ART MARKET / Up for sale

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The Independent Culture
The big social antiques event of the year in New York is the Winter Antiques Show, which opened yesterday and runs to the end of the month. It is the equivalent of the venerable Grosvenor House Antiques Fair in London; this is its 39th year. You would find many of the same things in both fairs - French furniture, Old Masters, Chinese porcelain. But only in New York do you find American folk art. Because the New World has so little history, the cheerful, wonky creations of country craftsmen right up to the 20th century are counted as prime 'collectables' and add a very individual colour to the event. Here are three pieces from Giampietro American Antiques and Art and a knapsack from Guthman Americana.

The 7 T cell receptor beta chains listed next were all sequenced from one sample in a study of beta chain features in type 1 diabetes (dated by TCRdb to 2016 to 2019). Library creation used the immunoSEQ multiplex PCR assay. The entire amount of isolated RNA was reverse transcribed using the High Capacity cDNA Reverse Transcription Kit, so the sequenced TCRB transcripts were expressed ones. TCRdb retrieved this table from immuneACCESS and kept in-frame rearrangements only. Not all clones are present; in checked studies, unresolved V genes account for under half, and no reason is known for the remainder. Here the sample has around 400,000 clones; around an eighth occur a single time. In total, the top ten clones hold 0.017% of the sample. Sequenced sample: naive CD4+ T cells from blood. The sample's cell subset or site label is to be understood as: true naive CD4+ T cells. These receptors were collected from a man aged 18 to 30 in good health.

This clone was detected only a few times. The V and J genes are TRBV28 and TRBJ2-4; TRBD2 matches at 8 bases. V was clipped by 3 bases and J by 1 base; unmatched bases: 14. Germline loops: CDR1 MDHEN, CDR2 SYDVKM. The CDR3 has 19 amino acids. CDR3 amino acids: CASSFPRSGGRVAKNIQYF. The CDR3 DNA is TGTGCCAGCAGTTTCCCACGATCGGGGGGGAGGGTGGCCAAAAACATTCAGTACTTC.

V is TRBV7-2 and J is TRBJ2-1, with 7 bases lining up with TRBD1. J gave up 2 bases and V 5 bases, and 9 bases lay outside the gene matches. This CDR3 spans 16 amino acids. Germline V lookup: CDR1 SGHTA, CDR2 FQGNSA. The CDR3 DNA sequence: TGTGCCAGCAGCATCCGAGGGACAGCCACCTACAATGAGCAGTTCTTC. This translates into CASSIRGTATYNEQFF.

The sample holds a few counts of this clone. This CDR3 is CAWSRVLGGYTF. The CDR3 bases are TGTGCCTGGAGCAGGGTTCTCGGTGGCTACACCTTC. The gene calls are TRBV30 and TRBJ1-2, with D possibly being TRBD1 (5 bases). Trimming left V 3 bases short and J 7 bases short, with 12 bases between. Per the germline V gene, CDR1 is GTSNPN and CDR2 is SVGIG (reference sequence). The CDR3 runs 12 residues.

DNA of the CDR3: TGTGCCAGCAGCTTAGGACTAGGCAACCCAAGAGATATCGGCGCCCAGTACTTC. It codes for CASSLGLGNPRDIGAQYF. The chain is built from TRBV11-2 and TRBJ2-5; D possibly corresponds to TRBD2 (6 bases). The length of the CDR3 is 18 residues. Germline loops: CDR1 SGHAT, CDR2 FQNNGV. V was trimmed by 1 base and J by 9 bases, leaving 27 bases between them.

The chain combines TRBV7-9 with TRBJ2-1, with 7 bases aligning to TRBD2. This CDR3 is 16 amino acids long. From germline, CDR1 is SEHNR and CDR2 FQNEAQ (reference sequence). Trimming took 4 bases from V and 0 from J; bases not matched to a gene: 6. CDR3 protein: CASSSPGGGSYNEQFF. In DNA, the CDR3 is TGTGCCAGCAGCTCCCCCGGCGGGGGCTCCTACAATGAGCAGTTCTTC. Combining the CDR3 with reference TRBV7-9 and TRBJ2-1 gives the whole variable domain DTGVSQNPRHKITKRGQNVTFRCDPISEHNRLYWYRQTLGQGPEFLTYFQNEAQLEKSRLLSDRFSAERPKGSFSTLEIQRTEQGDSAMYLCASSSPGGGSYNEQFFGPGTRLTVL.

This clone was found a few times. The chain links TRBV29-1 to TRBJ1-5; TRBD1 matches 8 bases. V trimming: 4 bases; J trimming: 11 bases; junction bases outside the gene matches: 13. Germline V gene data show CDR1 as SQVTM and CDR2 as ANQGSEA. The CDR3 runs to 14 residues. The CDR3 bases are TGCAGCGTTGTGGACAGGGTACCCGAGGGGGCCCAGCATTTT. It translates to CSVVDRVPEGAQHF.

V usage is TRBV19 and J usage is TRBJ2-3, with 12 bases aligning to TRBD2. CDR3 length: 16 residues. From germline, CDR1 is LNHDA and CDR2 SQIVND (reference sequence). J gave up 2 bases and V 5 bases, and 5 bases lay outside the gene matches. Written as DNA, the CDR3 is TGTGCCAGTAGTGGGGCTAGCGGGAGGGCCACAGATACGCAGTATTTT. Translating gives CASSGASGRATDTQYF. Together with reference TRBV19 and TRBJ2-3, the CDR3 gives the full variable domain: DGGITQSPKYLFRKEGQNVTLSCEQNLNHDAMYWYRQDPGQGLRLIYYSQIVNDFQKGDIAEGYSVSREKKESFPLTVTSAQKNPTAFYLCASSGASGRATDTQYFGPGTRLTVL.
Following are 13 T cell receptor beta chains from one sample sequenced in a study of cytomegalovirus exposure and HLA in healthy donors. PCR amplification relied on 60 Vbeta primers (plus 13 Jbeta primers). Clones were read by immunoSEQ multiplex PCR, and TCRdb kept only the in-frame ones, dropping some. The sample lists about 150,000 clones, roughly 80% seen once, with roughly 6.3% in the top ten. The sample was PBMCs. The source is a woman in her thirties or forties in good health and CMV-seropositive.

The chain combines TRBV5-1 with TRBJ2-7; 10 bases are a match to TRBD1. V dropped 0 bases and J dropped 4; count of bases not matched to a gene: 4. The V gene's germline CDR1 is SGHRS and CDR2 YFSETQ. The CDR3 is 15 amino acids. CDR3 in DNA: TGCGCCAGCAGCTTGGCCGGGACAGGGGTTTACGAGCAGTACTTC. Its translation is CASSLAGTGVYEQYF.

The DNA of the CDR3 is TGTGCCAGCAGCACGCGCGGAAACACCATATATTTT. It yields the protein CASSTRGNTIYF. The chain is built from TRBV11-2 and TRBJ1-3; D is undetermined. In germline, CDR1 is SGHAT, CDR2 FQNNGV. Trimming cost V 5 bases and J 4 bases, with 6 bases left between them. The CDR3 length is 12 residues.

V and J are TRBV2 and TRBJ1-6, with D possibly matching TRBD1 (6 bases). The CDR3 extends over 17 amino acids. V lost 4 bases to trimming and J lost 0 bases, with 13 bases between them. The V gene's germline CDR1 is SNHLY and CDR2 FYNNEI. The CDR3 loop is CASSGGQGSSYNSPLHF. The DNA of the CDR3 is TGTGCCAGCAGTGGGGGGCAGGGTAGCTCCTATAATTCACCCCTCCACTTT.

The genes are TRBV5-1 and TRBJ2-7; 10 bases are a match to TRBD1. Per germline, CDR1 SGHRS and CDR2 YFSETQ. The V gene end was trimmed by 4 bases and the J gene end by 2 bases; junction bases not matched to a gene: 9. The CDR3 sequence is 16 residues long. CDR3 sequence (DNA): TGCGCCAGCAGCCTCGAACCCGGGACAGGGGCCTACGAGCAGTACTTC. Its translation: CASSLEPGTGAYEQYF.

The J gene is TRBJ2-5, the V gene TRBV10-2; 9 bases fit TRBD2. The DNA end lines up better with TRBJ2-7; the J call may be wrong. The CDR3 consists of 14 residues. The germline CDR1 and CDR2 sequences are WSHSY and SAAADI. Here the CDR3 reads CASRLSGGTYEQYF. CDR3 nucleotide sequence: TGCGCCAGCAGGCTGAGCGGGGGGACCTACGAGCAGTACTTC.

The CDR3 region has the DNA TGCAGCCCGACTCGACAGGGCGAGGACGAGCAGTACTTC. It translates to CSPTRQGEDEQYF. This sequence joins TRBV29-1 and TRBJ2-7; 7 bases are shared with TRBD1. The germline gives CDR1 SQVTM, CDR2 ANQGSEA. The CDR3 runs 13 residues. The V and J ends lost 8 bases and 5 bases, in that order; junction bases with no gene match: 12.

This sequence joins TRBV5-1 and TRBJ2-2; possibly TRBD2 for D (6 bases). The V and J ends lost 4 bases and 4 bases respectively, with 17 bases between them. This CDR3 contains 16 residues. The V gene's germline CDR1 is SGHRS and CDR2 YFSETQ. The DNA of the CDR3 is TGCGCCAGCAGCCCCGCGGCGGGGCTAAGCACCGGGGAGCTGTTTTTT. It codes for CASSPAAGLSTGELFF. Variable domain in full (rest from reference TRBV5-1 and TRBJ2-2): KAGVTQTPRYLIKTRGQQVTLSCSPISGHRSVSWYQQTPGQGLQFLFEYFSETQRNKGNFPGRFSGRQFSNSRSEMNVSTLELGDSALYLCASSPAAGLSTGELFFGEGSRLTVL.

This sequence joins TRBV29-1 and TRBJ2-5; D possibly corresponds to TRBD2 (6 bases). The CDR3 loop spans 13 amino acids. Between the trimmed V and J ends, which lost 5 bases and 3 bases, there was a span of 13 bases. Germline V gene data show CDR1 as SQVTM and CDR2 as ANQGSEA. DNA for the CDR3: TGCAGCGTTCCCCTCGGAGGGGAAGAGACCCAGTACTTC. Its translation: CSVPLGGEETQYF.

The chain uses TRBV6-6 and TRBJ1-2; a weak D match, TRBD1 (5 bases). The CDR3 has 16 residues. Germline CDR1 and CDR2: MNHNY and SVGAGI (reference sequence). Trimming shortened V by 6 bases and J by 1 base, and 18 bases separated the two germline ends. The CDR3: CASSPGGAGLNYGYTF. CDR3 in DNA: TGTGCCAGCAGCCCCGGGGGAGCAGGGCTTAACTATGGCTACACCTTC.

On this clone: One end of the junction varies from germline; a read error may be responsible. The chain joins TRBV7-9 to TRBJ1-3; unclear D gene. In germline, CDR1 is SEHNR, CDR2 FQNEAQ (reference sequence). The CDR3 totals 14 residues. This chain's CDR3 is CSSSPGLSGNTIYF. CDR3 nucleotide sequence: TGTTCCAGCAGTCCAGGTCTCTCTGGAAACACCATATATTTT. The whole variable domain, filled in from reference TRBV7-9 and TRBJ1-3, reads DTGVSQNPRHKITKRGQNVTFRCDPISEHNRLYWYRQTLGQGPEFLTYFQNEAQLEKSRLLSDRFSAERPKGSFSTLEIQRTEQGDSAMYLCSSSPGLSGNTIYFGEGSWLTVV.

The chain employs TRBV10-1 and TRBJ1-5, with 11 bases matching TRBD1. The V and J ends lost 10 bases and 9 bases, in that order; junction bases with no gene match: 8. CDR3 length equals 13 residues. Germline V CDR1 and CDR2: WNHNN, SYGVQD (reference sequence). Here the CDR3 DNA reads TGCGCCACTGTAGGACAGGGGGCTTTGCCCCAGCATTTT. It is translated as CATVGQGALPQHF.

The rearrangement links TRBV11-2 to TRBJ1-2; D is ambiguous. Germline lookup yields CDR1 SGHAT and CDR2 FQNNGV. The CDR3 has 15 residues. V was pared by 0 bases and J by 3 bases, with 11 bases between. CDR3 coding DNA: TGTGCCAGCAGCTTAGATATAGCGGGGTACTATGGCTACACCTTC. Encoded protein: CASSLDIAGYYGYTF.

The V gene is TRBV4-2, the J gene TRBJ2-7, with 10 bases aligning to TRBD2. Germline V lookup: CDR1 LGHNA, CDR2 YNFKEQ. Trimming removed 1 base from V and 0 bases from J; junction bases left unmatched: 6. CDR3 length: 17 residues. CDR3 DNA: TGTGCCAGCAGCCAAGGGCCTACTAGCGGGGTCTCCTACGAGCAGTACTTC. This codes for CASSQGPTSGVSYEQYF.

A painted New York militia knapsack, circa 1820, priced at dollars 17,500 ( pounds 11,300). Volunteer militia companies employed local painters to decorate parts of their uniforms, such as hats, canteens and knapsacks. Each unit tried to outdo the others with fancier and brighter accoutrements

A hand-carved and painted goat from a carousel or roundabout, made by Gustave Dentzel circa 1905. Dentzel is one of the most highly regarded sculptors specialising in carousel figures and ships' figureheads. The goat has its original paintwork and is priced at dollars 48,000 ( pounds 31,000)

A portrait of a little girl by George Hartwell of Concord, New Hampshire, dating from circa 1840. Hartwell was one of the itinerant portrait painters who scratched a living by travelling from place to place to paint likenesses of the well-to-do. Modern collectors pay a premium for pretty child portraits. Hence a dollars 95,000 ( pounds 61,300) price tag

A whirligig made in Pennsylvania circa 1900. These figures, naively carved by local craftsmen, were placed in gardens to twiddle round humorously in the wind. This man's arms were made to rotate. He is two feet high and costs dollars 32,000 ( pounds 20,600)

(Photographs omitted)

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